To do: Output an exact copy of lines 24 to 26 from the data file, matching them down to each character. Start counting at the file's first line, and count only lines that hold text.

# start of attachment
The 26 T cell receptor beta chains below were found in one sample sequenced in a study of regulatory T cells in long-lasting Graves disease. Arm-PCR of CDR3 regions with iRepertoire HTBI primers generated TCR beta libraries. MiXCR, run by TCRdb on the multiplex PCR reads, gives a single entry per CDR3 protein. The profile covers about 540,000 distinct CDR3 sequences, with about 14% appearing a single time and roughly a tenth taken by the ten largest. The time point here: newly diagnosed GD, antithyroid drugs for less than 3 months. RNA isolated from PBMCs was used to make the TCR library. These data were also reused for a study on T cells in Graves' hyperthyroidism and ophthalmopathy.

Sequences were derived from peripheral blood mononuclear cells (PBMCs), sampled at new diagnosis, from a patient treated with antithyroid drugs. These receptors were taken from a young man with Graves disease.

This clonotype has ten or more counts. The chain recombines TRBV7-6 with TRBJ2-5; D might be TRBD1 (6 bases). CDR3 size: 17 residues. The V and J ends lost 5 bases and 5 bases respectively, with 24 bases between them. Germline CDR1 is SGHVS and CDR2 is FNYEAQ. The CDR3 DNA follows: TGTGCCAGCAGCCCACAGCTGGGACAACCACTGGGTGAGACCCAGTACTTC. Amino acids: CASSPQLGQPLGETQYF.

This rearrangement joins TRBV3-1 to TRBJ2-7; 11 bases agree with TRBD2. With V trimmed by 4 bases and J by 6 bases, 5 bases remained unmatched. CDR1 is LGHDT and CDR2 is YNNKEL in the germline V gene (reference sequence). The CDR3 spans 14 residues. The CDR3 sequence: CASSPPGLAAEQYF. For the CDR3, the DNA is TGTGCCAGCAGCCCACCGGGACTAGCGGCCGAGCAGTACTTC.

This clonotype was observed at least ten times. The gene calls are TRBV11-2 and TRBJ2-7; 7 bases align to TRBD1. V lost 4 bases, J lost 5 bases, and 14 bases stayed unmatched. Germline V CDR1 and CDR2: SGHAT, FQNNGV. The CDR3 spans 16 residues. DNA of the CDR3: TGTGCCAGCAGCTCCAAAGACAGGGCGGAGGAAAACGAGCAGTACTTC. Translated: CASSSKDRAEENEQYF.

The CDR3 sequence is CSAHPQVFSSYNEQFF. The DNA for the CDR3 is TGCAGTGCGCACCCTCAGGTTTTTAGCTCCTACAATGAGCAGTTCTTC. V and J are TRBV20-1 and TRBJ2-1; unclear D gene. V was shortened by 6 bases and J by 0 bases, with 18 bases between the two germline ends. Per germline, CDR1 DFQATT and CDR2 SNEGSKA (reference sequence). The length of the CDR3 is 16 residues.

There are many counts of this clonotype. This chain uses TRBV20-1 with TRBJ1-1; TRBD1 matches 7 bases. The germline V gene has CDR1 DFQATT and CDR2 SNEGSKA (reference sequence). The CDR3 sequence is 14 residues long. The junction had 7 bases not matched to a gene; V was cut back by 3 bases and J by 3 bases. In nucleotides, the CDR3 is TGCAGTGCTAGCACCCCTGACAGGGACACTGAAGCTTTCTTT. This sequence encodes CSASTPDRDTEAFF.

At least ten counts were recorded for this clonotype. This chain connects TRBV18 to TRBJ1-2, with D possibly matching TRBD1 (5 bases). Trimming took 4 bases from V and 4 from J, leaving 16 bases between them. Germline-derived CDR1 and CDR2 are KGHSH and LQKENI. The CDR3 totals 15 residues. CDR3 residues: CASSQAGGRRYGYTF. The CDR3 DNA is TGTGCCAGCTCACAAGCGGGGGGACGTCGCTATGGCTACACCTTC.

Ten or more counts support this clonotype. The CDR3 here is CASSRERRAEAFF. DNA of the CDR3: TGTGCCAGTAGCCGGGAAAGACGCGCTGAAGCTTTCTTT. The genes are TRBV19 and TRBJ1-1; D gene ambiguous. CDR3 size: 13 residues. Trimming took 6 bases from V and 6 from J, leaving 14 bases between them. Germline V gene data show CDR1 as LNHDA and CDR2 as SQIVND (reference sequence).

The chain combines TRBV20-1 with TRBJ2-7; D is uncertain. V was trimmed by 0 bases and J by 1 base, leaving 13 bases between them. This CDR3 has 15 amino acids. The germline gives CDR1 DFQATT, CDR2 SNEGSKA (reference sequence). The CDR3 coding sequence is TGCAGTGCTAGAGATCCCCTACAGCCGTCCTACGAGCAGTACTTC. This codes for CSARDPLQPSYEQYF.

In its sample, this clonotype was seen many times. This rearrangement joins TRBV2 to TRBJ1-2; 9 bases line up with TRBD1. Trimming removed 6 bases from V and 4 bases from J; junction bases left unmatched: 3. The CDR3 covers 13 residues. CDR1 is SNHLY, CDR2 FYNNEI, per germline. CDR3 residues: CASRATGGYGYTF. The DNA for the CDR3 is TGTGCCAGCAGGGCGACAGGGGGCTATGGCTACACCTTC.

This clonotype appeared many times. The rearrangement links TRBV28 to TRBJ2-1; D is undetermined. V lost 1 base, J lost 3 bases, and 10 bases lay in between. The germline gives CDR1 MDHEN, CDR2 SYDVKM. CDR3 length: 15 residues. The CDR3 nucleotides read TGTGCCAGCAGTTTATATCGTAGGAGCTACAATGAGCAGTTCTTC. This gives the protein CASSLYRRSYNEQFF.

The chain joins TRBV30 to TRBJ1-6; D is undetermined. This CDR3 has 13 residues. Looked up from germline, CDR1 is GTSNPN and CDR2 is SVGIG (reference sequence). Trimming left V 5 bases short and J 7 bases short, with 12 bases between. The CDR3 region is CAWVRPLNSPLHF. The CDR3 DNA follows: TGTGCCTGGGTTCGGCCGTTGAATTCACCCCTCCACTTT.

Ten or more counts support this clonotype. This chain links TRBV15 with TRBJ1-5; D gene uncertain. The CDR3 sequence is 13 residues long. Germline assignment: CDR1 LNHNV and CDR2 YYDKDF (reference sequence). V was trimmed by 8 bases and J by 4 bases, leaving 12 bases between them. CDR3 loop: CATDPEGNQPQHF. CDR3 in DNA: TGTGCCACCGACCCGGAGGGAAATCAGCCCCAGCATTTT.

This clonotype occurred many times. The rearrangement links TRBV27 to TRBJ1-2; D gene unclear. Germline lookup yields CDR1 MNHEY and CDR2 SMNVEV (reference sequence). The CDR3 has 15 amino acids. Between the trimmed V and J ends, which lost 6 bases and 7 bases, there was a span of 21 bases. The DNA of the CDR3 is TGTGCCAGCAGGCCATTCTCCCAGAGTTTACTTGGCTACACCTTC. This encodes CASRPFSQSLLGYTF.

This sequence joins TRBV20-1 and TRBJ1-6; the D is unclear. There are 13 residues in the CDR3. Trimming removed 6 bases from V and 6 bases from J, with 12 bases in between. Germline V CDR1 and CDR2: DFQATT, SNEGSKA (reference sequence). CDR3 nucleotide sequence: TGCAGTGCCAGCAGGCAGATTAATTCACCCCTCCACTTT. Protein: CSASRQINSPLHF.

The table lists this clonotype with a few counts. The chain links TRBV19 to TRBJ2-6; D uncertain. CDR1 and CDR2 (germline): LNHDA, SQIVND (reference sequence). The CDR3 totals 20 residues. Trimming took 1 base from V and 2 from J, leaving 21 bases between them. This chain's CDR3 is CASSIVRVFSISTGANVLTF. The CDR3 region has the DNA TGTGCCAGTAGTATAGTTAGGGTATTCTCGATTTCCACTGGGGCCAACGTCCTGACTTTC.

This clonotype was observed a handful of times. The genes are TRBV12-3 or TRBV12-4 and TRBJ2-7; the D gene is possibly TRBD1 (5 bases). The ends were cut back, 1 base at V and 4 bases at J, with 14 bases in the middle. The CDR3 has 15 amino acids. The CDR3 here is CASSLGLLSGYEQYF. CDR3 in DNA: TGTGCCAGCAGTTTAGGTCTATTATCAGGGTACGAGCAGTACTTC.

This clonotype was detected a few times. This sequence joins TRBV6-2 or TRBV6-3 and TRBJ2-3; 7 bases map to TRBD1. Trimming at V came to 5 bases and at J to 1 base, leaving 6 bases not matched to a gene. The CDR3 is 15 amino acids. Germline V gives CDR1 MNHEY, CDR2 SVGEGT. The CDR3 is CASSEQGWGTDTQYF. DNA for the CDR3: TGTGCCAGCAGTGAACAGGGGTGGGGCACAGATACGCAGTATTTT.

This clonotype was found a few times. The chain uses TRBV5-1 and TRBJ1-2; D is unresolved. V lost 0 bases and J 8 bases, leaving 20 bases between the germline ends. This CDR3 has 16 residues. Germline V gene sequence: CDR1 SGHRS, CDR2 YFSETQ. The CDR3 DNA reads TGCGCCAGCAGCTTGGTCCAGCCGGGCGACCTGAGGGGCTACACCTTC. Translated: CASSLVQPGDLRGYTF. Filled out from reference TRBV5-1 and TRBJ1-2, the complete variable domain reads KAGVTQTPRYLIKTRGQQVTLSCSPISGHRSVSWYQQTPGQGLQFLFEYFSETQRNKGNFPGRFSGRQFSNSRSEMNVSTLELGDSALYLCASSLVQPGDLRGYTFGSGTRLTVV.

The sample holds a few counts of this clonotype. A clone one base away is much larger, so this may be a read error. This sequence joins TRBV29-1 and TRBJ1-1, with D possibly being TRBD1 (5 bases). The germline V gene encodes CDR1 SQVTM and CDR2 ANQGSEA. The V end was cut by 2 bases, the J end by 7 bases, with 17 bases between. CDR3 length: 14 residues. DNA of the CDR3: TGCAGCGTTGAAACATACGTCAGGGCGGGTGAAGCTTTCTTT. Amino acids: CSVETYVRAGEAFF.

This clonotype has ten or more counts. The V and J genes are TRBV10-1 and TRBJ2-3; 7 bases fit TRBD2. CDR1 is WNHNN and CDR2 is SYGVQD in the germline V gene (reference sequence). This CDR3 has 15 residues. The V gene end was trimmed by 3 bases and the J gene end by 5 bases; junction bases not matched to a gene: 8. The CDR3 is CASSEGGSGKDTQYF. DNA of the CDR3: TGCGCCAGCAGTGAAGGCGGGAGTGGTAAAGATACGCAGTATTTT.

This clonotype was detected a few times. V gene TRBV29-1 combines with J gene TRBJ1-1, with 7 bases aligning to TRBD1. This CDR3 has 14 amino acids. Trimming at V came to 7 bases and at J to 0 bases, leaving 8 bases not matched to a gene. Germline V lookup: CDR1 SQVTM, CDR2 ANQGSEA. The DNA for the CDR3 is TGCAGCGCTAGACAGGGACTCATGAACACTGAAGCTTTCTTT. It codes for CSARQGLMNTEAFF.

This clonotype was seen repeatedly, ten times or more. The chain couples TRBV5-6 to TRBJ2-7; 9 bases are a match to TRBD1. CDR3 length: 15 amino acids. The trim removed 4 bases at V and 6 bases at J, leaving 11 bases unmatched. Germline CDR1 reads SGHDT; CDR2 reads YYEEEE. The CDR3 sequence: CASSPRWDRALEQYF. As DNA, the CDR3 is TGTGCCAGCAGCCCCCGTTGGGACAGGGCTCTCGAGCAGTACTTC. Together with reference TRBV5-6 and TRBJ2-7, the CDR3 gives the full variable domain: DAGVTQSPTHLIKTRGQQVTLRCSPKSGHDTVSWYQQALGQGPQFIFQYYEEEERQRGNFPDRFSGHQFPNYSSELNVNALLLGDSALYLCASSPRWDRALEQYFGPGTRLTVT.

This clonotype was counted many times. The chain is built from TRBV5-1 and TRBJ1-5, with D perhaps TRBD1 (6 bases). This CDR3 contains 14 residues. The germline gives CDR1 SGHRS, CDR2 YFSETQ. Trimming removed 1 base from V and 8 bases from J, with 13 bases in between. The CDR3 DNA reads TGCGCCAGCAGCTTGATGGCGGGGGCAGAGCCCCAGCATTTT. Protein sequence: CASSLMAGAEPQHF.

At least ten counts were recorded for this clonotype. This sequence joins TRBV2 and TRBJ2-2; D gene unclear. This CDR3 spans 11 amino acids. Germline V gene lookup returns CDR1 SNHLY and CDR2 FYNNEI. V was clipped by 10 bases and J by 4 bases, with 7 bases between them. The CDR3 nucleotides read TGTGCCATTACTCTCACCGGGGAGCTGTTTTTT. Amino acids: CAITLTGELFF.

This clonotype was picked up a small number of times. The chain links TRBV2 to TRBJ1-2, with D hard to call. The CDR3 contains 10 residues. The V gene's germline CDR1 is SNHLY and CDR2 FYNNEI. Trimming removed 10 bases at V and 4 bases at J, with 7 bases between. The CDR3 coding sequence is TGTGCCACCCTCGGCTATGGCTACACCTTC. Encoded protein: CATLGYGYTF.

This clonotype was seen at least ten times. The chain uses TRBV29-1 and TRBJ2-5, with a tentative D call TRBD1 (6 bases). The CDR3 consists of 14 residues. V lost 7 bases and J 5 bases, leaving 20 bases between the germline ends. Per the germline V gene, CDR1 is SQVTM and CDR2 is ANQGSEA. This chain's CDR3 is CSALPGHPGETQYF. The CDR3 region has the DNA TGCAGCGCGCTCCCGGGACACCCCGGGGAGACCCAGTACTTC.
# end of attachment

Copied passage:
This clonotype was seen repeatedly, ten times or more. The chain couples TRBV5-6 to TRBJ2-7; 9 bases are a match to TRBD1. CDR3 length: 15 amino acids. The trim removed 4 bases at V and 6 bases at J, leaving 11 bases unmatched. Germline CDR1 reads SGHDT; CDR2 reads YYEEEE. The CDR3 sequence: CASSPRWDRALEQYF. As DNA, the CDR3 is TGTGCCAGCAGCCCCCGTTGGGACAGGGCTCTCGAGCAGTACTTC. Together with reference TRBV5-6 and TRBJ2-7, the CDR3 gives the full variable domain: DAGVTQSPTHLIKTRGQQVTLRCSPKSGHDTVSWYQQALGQGPQFIFQYYEEEERQRGNFPDRFSGHQFPNYSSELNVNALLLGDSALYLCASSPRWDRALEQYFGPGTRLTVT.

This clonotype was counted many times. The chain is built from TRBV5-1 and TRBJ1-5, with D perhaps TRBD1 (6 bases). This CDR3 contains 14 residues. The germline gives CDR1 SGHRS, CDR2 YFSETQ. Trimming removed 1 base from V and 8 bases from J, with 13 bases in between. The CDR3 DNA reads TGCGCCAGCAGCTTGATGGCGGGGGCAGAGCCCCAGCATTTT. Protein sequence: CASSLMAGAEPQHF.

At least ten counts were recorded for this clonotype. This sequence joins TRBV2 and TRBJ2-2; D gene unclear. This CDR3 spans 11 amino acids. Germline V gene lookup returns CDR1 SNHLY and CDR2 FYNNEI. V was clipped by 10 bases and J by 4 bases, with 7 bases between them. The CDR3 nucleotides read TGTGCCATTACTCTCACCGGGGAGCTGTTTTTT. Amino acids: CAITLTGELFF.